Tuesday 25 December 2007

Birding with Yong Ding Li & friends

Yong Ding Li, 23, a Singaporean birder, had seen 1,217 species of birds in Asia by the time he visited Sri Lanka for a birding trip. Ding Li was determined to break the record of Ben King—who has seen the most number of birds in Asia. He was referred to me by Enoka Kudawidanage who is doing a PhD studies at NUS (National University of Singapore), where Ding Li is a student. Although Ding Li first wanted to do a very low budget backpacking style trip, inviting me to join him at a few key birding sites such as Sinharaja rain forest, I was able to lure him to accepting a more structured itinerary. It was good a group tour—to keep costs low.

Chestnut-backed Owlet photographed at point blank range at Kithulgala

The result was a birding trip done between 10-19 Dec 2007 with 5 other Singaporean birders joining in. They included Ding Li’s birding buddy: Albert Low, 21, who had seen 1,107 bird species in Asia and 1,500 species in the world by the time he came to Sri Lanka.

The group from left to right: Willie Foo, Ding Li, Albert Low, Alfred Chia, Pah Liang, and Alan Owyong,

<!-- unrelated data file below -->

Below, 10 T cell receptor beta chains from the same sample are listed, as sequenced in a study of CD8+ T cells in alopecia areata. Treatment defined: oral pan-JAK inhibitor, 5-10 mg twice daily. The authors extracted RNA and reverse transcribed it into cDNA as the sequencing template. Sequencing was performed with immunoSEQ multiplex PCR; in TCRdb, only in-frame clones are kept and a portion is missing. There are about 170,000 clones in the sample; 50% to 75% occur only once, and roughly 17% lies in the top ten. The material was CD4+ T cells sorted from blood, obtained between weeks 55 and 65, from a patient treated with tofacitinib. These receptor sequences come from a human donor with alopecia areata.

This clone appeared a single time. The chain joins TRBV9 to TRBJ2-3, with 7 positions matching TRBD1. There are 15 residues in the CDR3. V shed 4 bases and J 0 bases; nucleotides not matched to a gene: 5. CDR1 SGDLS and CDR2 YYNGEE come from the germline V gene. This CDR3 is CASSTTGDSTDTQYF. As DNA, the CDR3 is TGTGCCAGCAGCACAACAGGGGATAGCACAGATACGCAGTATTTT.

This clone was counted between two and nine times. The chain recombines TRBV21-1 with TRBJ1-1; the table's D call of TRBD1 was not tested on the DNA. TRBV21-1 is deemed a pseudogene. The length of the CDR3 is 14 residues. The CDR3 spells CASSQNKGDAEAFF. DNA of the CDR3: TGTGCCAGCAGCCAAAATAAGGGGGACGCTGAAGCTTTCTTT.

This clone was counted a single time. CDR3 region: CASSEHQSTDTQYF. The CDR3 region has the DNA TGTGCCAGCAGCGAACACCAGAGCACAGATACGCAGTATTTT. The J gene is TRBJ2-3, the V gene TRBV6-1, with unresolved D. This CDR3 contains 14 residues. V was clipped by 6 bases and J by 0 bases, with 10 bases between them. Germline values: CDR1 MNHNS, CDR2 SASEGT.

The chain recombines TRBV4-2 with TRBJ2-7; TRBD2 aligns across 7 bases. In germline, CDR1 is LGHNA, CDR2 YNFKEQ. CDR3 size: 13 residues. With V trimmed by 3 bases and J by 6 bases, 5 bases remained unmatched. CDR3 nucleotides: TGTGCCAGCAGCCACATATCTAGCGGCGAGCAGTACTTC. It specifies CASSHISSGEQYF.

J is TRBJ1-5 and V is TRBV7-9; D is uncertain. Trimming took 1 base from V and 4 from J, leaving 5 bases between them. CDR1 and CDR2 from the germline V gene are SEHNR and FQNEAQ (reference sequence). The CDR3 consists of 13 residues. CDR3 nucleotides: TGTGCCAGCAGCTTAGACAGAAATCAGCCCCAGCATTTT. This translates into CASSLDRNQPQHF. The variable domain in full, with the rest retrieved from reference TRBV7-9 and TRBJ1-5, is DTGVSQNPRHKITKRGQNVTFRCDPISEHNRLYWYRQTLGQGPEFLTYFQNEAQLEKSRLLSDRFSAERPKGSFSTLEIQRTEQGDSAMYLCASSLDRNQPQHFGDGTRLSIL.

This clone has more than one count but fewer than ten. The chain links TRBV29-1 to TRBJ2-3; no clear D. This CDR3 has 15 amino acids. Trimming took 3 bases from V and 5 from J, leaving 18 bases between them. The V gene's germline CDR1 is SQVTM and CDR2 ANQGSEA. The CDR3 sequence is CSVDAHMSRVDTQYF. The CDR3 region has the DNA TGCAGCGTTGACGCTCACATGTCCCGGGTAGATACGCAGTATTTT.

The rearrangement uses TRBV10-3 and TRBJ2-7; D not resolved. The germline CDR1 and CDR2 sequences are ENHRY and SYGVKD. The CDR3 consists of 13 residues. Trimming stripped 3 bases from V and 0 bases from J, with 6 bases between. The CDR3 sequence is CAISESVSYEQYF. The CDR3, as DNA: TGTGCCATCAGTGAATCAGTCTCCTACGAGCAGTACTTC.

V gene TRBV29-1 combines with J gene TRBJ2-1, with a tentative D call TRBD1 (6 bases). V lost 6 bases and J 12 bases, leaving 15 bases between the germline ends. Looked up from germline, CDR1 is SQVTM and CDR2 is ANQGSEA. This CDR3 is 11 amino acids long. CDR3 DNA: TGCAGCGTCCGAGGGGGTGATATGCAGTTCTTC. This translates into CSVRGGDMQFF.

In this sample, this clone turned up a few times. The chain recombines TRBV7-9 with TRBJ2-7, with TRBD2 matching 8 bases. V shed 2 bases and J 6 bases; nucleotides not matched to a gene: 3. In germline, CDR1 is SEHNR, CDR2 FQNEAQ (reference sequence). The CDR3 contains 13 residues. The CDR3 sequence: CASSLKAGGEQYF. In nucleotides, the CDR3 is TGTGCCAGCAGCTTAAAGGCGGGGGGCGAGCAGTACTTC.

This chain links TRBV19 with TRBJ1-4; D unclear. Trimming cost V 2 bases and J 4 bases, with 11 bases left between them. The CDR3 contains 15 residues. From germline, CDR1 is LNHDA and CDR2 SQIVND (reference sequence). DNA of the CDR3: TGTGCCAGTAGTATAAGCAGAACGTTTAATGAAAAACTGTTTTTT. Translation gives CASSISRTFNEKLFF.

Others were Alan Owyong—a keen videographer, who had visited Sri Lanka a couple of times; Alfred Chia—a serious birder and a keen photographer with a sharp eye and an even sharper wit; Willie Foo—a keen videographer; and Yang Pah Liang—a keen birder who had travelled extensively.

I spotted a pair of Jungle Owlets from a moving vehicle, and this is one of them; it caught a prey item when we were watching it.

We combined several key birding sites: Kithulgala, Sinharaja, Morapitiya, Udawalawe National Park, Tissamaharama, Nuwara Eliya and a host of local patches, and a bit of sight-seeing at Kandy, before heading back to Katunayake for the final night.

Ding Li and Albert Low stayed on for two more days of birding and cultural explorations. During this extension, Albert and I did a "water birds day tour" combining a few wetlands north of the airport: Chilaw sandspits, Annaiwilundawa Ramsar wetland, Palawi saltpans, and the massive Nawadamkulama tank.